My interest is more the recession, which is dated as starting in December 2007. It should be noted that weakness was already evident before then; the weak links in the credit markets were already unravelling before that time. (The consensus was focused on oil prices and equities, and so they were still debating whether there would be a recession at all well until in 2008, and even when the downturn was evident, whether it would be "only a technical recession.")
Both average hourly earnings and core CPI did not give any useful signals about the recession. One can argue that they rolled over ahead of the recession, but that is hardly meaningful when we consider the number of times those series rolled over in the post-2010 data set.
None of this particularly novel; inflation has long been relegated to the status of a lagging economic indicator. The only concern is theoretical: why is it safe to ignore inflation in analysing recession risk? The chart above provides the most convincing dat point; the reader is free to add more.
The Disclaimers!My above comments are meant to be limited in scope. I do not claim that they apply:
- to the developed economies pre-1990 (or possibly 1980);
- developing economies now;
- if something changes, developed economies in the future (!).
Furthermore, energy and producer prices are another issue.
I will quickly cover developing economies by stating that they were outside my investment mandate when I worked in finance, and so I never looked at them in detail. I do not claim to have any expertise for economies outside the developed economies.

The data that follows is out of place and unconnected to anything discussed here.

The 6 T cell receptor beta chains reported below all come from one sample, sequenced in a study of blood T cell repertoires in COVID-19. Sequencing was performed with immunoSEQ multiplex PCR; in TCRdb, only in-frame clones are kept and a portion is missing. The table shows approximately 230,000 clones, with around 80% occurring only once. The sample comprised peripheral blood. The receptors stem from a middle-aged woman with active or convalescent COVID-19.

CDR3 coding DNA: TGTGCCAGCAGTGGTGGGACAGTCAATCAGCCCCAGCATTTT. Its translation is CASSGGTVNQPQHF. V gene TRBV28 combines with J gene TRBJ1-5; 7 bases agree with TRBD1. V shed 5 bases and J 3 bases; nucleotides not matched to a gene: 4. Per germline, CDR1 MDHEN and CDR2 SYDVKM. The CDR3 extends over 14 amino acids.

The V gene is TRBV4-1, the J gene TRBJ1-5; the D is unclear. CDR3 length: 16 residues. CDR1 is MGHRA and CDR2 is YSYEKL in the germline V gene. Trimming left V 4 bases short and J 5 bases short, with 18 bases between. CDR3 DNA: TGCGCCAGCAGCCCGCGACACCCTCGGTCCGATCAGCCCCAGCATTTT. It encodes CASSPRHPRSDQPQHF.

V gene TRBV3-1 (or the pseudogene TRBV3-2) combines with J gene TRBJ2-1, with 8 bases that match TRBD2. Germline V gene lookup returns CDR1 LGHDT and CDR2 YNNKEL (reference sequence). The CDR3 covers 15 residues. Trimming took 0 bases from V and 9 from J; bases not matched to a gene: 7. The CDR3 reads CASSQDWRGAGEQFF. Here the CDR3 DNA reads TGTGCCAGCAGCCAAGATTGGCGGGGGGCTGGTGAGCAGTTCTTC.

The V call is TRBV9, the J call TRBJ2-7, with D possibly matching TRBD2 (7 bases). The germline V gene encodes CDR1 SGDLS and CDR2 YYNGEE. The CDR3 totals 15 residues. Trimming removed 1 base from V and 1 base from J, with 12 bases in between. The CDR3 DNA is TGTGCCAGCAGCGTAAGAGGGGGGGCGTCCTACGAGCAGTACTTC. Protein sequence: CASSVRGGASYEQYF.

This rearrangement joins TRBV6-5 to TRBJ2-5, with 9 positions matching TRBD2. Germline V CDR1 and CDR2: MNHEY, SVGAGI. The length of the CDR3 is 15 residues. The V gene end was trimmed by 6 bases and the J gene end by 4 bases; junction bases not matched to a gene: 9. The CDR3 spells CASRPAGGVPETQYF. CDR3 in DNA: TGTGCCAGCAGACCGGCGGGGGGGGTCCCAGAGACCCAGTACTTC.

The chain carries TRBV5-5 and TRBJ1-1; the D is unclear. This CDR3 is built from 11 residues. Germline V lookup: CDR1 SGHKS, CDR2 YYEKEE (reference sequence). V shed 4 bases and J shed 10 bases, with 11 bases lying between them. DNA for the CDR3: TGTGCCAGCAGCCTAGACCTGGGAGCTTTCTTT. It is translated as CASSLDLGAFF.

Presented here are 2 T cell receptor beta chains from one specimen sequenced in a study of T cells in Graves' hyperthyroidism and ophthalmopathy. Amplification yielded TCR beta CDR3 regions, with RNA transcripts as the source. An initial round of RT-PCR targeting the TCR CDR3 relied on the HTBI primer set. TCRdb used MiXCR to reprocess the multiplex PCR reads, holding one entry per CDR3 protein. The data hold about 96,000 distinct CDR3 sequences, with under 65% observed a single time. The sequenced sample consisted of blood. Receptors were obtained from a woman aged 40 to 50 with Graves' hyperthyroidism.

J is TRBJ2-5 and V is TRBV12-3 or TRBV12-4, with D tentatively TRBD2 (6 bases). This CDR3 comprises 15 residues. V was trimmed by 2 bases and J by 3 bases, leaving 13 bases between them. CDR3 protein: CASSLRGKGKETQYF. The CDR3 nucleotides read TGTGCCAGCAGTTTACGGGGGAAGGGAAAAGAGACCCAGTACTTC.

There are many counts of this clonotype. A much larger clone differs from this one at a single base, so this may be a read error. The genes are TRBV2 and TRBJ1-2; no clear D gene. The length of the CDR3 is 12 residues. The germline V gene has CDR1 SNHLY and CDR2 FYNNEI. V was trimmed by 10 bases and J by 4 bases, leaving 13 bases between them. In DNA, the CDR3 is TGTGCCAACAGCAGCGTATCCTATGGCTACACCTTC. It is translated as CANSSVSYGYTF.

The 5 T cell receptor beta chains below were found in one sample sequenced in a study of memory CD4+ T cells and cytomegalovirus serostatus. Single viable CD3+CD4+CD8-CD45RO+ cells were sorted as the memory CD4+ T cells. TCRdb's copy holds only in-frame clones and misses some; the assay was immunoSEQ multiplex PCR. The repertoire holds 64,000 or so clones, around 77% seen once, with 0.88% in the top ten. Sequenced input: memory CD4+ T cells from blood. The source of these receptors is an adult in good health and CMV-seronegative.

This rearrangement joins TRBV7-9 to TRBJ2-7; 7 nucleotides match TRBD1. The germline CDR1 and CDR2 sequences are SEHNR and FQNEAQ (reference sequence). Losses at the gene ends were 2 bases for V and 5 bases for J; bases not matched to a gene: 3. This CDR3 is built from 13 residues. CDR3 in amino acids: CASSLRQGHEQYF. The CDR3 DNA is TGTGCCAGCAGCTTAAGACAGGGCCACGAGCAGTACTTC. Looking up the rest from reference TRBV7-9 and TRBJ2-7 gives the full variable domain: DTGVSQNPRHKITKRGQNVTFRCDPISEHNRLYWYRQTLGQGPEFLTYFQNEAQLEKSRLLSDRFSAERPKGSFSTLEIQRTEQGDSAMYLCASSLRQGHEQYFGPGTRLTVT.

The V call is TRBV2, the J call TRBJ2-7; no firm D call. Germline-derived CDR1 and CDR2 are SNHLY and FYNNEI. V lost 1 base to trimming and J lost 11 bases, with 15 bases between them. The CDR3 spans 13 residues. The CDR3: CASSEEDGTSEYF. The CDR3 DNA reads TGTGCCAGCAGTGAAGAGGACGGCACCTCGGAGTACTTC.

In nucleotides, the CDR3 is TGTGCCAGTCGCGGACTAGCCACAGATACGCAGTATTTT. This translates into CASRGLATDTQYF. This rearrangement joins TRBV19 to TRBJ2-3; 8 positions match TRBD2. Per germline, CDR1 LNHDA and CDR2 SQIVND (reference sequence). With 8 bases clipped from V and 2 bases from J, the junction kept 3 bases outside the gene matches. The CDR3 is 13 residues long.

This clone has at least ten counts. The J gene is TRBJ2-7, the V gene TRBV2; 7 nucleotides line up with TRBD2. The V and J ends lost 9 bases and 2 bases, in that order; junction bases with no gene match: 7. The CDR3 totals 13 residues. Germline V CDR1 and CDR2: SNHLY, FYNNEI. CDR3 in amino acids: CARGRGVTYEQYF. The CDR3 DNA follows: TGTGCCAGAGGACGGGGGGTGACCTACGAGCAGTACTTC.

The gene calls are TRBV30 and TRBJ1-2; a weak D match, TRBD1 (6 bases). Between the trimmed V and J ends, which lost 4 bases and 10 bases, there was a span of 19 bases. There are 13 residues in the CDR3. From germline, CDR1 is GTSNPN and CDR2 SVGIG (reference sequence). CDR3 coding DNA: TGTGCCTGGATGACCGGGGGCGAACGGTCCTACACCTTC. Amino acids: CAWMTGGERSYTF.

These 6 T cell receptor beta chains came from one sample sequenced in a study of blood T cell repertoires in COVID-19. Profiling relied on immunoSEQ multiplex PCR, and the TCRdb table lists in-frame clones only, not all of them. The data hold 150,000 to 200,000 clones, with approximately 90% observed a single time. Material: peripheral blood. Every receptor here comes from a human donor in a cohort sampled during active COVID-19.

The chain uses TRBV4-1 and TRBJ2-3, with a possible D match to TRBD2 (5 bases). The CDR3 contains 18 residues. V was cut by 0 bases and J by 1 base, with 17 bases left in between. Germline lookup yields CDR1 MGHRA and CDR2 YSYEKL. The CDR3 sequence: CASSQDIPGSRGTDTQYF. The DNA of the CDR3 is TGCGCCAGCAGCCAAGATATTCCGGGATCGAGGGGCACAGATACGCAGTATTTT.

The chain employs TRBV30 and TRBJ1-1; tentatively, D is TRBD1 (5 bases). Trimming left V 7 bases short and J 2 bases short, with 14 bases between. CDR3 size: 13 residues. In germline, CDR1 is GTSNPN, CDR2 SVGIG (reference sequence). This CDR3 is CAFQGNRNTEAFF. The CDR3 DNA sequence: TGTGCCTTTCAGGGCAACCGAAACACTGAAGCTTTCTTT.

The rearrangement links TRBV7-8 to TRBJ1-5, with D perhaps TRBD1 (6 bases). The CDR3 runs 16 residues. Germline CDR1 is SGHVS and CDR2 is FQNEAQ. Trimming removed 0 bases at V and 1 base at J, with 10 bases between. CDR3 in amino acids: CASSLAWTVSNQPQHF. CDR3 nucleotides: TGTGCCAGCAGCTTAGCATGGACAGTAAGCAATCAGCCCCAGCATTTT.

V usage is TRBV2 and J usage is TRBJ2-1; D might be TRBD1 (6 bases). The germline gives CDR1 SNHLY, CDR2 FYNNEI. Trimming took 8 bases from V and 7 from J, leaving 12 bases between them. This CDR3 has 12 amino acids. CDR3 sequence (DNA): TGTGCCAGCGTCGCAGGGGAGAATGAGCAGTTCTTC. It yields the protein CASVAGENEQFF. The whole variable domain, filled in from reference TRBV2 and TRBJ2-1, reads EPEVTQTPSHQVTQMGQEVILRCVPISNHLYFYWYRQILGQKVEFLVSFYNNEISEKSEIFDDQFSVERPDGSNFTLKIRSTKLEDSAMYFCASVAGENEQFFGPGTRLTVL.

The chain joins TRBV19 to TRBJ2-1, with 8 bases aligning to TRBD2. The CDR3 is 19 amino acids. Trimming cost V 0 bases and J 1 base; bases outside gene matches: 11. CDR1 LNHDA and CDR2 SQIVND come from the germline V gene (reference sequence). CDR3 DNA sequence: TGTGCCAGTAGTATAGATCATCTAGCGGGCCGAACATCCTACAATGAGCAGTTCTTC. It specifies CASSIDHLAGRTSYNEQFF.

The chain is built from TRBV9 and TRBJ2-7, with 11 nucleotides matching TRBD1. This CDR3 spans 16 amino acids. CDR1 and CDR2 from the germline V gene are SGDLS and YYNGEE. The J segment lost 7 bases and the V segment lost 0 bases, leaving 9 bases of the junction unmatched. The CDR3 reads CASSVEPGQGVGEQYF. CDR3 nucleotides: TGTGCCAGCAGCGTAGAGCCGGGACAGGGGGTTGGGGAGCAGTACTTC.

As for the pre-1990 experience, my argument is that there was a huge structural break in the economy. I grew up in the 1970s, and to say that inflation psychology was entrenched is an understatement. That inflation psychology no longer exists, and as a post-Keynesian, I have no qualms with arguing that the economy behaves differently with respect to inflation. This is in direct contrast to mainstream economists, who argue that "deep structural parameters" determine behaviour.
As for the future, I obviously cannot guarantee that inflation psychology will not come back. At present, I do not see an immediate trigger for it happening. What might trigger the change is relegated to the following book on inflation.
Producer prices are more cyclically sensitive, oil prices in particular. In fact. oil price spikes have tended to precede U.S. recessions (I discussed this in Section 5.4 of Interest Rate Cycles: An Introduction.) Since oil prices feed into the industrial cost structure, and oil price rises are effectively a tax on consuming countries, one can come up with plausible reasons to explain the linkage between oil price spikes and recessions. That topic will certainly be addressed (again) in my upcoming book.
The final disclaimer is to note that my analysis here does not capture the spirit of modern mainstream economic thinking. Instead of looking at realised inflation (that is, what is the rate of change of the CPI), we need to look at expected inflation. Expectations are what matter for the economy; realised inflation is somewhat of a historical accident.
I will pursue that argument in future research for my book, which will probably show up in draft form. I would just note the major problem: how exactly do we measure inflation expectations? Surveys of economists? Consumers? Breakeven inflation? Each one is a different time series, and has different properties. Most of them are sensitive to oil prices (particularly breakevens), so we are back to the oil price story discussed earlier. Furthermore, we have very limited data availability for breakeven inflation rates outside the U.K.
(c) Brian Romanchuk 2018